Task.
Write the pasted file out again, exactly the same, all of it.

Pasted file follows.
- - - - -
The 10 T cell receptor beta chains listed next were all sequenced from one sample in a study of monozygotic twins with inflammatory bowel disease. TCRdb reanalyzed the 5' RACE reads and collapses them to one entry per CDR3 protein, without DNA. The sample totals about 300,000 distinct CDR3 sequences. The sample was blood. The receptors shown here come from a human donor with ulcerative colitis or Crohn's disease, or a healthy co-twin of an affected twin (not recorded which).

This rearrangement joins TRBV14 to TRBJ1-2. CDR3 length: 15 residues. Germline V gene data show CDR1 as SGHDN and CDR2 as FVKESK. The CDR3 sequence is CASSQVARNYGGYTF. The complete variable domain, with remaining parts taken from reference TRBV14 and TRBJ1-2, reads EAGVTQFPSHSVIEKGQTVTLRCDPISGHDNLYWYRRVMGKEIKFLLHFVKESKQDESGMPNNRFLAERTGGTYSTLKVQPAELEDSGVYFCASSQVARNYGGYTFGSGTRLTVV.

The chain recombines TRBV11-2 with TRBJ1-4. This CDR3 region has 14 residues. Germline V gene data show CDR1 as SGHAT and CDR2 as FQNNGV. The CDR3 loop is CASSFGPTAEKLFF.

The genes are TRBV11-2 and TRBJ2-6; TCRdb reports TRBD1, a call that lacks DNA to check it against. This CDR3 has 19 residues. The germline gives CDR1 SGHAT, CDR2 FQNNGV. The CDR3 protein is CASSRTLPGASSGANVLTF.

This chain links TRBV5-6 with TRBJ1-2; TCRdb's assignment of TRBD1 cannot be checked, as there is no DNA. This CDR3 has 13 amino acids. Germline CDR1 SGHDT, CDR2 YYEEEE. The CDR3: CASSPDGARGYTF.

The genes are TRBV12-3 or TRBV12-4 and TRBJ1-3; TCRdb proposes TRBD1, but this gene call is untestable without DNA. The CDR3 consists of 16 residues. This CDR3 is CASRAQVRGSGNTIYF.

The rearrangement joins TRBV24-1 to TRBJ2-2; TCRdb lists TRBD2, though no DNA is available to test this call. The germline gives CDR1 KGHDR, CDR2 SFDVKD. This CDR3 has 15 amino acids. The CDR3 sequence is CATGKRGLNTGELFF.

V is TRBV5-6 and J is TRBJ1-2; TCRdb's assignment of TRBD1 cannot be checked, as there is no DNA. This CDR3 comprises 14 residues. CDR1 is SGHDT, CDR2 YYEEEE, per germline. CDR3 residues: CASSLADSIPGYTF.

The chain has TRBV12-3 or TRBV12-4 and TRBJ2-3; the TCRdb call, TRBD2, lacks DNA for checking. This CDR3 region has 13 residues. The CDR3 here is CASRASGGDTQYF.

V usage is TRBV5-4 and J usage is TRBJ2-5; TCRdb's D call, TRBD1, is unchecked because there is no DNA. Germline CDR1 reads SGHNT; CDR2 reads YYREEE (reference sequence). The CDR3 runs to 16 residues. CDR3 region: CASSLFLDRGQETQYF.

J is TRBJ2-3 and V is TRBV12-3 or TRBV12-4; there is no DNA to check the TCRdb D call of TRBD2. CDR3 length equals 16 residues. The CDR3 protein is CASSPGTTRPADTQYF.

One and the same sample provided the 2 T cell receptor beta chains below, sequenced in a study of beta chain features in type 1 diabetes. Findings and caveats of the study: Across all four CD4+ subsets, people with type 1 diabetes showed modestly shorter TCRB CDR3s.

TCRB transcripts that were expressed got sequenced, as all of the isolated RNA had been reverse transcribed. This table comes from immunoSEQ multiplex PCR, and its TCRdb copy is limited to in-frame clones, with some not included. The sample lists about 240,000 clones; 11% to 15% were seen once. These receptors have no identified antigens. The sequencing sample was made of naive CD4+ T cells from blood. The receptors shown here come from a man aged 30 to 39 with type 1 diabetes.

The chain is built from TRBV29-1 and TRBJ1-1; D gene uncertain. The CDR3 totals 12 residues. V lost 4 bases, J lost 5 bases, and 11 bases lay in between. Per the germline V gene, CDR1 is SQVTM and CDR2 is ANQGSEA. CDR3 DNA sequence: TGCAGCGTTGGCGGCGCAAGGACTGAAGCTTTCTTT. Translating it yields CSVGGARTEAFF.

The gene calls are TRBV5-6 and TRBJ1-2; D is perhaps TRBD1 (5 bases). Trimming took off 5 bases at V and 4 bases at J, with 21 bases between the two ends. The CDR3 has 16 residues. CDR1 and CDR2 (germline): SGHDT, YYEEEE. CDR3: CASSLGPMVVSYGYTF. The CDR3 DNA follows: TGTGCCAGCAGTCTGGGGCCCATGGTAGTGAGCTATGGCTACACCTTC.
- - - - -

The 10 T cell receptor beta chains listed next were all sequenced from one sample in a study of monozygotic twins with inflammatory bowel disease. TCRdb reanalyzed the 5' RACE reads and collapses them to one entry per CDR3 protein, without DNA. The sample totals about 300,000 distinct CDR3 sequences. The sample was blood. The receptors shown here come from a human donor with ulcerative colitis or Crohn's disease, or a healthy co-twin of an affected twin (not recorded which).

This rearrangement joins TRBV14 to TRBJ1-2. CDR3 length: 15 residues. Germline V gene data show CDR1 as SGHDN and CDR2 as FVKESK. The CDR3 sequence is CASSQVARNYGGYTF. The complete variable domain, with remaining parts taken from reference TRBV14 and TRBJ1-2, reads EAGVTQFPSHSVIEKGQTVTLRCDPISGHDNLYWYRRVMGKEIKFLLHFVKESKQDESGMPNNRFLAERTGGTYSTLKVQPAELEDSGVYFCASSQVARNYGGYTFGSGTRLTVV.

The chain recombines TRBV11-2 with TRBJ1-4. This CDR3 region has 14 residues. Germline V gene data show CDR1 as SGHAT and CDR2 as FQNNGV. The CDR3 loop is CASSFGPTAEKLFF.

The genes are TRBV11-2 and TRBJ2-6; TCRdb reports TRBD1, a call that lacks DNA to check it against. This CDR3 has 19 residues. The germline gives CDR1 SGHAT, CDR2 FQNNGV. The CDR3 protein is CASSRTLPGASSGANVLTF.

This chain links TRBV5-6 with TRBJ1-2; TCRdb's assignment of TRBD1 cannot be checked, as there is no DNA. This CDR3 has 13 amino acids. Germline CDR1 SGHDT, CDR2 YYEEEE. The CDR3: CASSPDGARGYTF.

The genes are TRBV12-3 or TRBV12-4 and TRBJ1-3; TCRdb proposes TRBD1, but this gene call is untestable without DNA. The CDR3 consists of 16 residues. This CDR3 is CASRAQVRGSGNTIYF.

The rearrangement joins TRBV24-1 to TRBJ2-2; TCRdb lists TRBD2, though no DNA is available to test this call. The germline gives CDR1 KGHDR, CDR2 SFDVKD. This CDR3 has 15 amino acids. The CDR3 sequence is CATGKRGLNTGELFF.

V is TRBV5-6 and J is TRBJ1-2; TCRdb's assignment of TRBD1 cannot be checked, as there is no DNA. This CDR3 comprises 14 residues. CDR1 is SGHDT, CDR2 YYEEEE, per germline. CDR3 residues: CASSLADSIPGYTF.

The chain has TRBV12-3 or TRBV12-4 and TRBJ2-3; the TCRdb call, TRBD2, lacks DNA for checking. This CDR3 region has 13 residues. The CDR3 here is CASRASGGDTQYF.

V usage is TRBV5-4 and J usage is TRBJ2-5; TCRdb's D call, TRBD1, is unchecked because there is no DNA. Germline CDR1 reads SGHNT; CDR2 reads YYREEE (reference sequence). The CDR3 runs to 16 residues. CDR3 region: CASSLFLDRGQETQYF.

J is TRBJ2-3 and V is TRBV12-3 or TRBV12-4; there is no DNA to check the TCRdb D call of TRBD2. CDR3 length equals 16 residues. The CDR3 protein is CASSPGTTRPADTQYF.

One and the same sample provided the 2 T cell receptor beta chains below, sequenced in a study of beta chain features in type 1 diabetes. Findings and caveats of the study: Across all four CD4+ subsets, people with type 1 diabetes showed modestly shorter TCRB CDR3s.

TCRB transcripts that were expressed got sequenced, as all of the isolated RNA had been reverse transcribed. This table comes from immunoSEQ multiplex PCR, and its TCRdb copy is limited to in-frame clones, with some not included. The sample lists about 240,000 clones; 11% to 15% were seen once. These receptors have no identified antigens. The sequencing sample was made of naive CD4+ T cells from blood. The receptors shown here come from a man aged 30 to 39 with type 1 diabetes.

The chain is built from TRBV29-1 and TRBJ1-1; D gene uncertain. The CDR3 totals 12 residues. V lost 4 bases, J lost 5 bases, and 11 bases lay in between. Per the germline V gene, CDR1 is SQVTM and CDR2 is ANQGSEA. CDR3 DNA sequence: TGCAGCGTTGGCGGCGCAAGGACTGAAGCTTTCTTT. Translating it yields CSVGGARTEAFF.

The gene calls are TRBV5-6 and TRBJ1-2; D is perhaps TRBD1 (5 bases). Trimming took off 5 bases at V and 4 bases at J, with 21 bases between the two ends. The CDR3 has 16 residues. CDR1 and CDR2 (germline): SGHDT, YYEEEE. CDR3: CASSLGPMVVSYGYTF. The CDR3 DNA follows: TGTGCCAGCAGTCTGGGGCCCATGGTAGTGAGCTATGGCTACACCTTC.